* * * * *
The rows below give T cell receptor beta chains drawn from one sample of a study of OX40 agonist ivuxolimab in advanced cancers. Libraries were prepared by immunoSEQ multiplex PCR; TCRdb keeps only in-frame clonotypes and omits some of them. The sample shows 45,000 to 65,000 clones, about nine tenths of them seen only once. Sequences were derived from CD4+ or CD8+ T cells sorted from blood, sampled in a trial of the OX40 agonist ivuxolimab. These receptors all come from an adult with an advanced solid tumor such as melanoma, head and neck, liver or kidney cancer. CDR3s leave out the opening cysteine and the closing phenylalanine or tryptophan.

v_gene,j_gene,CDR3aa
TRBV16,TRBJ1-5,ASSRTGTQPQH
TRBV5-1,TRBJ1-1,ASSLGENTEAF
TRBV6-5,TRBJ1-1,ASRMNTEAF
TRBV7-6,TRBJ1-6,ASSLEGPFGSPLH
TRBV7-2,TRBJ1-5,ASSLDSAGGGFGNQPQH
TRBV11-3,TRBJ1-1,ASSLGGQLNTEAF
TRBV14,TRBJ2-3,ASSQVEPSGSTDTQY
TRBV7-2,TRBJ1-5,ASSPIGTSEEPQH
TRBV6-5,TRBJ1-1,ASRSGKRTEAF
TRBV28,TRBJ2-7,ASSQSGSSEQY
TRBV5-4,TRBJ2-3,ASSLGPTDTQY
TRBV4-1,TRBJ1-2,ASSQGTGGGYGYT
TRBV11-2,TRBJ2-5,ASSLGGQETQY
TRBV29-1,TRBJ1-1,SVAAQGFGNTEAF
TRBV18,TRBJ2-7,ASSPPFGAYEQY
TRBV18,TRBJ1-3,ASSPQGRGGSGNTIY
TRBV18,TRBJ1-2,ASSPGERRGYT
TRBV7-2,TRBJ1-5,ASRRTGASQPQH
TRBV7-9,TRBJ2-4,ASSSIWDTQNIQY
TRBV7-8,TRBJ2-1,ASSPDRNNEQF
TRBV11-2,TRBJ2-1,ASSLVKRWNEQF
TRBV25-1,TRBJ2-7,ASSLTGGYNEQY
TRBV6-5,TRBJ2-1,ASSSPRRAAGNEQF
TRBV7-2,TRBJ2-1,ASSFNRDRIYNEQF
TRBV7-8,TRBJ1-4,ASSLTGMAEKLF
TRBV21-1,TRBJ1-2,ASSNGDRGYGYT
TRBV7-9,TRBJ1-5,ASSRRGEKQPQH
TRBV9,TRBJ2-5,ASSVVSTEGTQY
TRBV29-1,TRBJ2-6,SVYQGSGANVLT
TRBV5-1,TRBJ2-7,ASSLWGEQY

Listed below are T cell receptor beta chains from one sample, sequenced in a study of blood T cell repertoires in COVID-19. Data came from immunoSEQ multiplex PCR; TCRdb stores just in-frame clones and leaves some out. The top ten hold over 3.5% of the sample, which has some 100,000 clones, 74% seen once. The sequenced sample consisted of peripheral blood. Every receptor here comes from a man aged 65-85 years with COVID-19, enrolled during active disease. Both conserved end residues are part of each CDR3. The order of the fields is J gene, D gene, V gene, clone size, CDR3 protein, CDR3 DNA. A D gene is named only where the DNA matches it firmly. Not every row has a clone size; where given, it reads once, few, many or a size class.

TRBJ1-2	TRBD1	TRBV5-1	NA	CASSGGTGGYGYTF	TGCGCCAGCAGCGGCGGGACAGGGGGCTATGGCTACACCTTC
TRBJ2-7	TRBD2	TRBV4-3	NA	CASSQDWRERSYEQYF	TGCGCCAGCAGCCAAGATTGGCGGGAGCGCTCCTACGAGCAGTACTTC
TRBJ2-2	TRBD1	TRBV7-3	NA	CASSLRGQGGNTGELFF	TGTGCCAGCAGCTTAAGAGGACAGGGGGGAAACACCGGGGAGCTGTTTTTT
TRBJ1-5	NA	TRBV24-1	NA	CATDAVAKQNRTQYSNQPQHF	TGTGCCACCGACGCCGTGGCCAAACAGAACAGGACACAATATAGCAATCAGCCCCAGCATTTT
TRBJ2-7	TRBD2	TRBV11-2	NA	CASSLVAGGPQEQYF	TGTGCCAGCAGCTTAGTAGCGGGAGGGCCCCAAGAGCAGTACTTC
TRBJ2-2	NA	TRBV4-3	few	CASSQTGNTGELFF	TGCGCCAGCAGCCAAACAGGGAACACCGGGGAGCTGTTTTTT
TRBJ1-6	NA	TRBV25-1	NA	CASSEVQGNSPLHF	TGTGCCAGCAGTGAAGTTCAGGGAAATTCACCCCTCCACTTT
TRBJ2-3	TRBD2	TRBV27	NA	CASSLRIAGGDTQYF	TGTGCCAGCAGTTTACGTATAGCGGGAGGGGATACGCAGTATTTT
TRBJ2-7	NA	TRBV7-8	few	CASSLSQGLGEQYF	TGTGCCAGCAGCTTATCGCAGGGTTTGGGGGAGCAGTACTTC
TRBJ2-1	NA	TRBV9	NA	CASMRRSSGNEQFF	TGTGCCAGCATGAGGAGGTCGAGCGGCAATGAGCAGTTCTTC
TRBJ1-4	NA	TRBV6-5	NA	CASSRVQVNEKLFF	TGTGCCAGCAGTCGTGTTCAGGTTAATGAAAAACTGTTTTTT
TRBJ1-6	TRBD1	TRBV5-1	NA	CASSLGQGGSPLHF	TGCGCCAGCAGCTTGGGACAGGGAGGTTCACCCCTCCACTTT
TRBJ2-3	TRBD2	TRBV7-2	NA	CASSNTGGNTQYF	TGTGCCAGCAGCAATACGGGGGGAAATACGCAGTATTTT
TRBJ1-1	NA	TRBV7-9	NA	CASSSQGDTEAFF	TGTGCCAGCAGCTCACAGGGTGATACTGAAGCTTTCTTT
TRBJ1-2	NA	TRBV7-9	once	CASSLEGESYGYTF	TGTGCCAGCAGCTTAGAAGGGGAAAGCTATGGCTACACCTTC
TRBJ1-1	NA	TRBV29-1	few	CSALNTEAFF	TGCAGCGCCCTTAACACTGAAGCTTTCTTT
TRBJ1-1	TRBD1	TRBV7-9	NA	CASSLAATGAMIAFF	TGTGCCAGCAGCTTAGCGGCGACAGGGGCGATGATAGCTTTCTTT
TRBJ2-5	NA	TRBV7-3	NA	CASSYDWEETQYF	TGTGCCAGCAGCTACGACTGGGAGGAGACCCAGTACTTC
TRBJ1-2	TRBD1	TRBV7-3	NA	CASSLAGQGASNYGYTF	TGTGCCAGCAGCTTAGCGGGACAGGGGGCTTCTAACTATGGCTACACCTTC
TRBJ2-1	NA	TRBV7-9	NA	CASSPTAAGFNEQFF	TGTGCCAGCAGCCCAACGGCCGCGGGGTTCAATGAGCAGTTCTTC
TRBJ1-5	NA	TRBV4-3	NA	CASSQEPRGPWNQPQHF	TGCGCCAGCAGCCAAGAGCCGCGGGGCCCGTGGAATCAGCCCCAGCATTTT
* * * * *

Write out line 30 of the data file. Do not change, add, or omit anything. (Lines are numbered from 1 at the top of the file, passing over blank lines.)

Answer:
TRBV9,TRBJ2-5,ASSVVSTEGTQY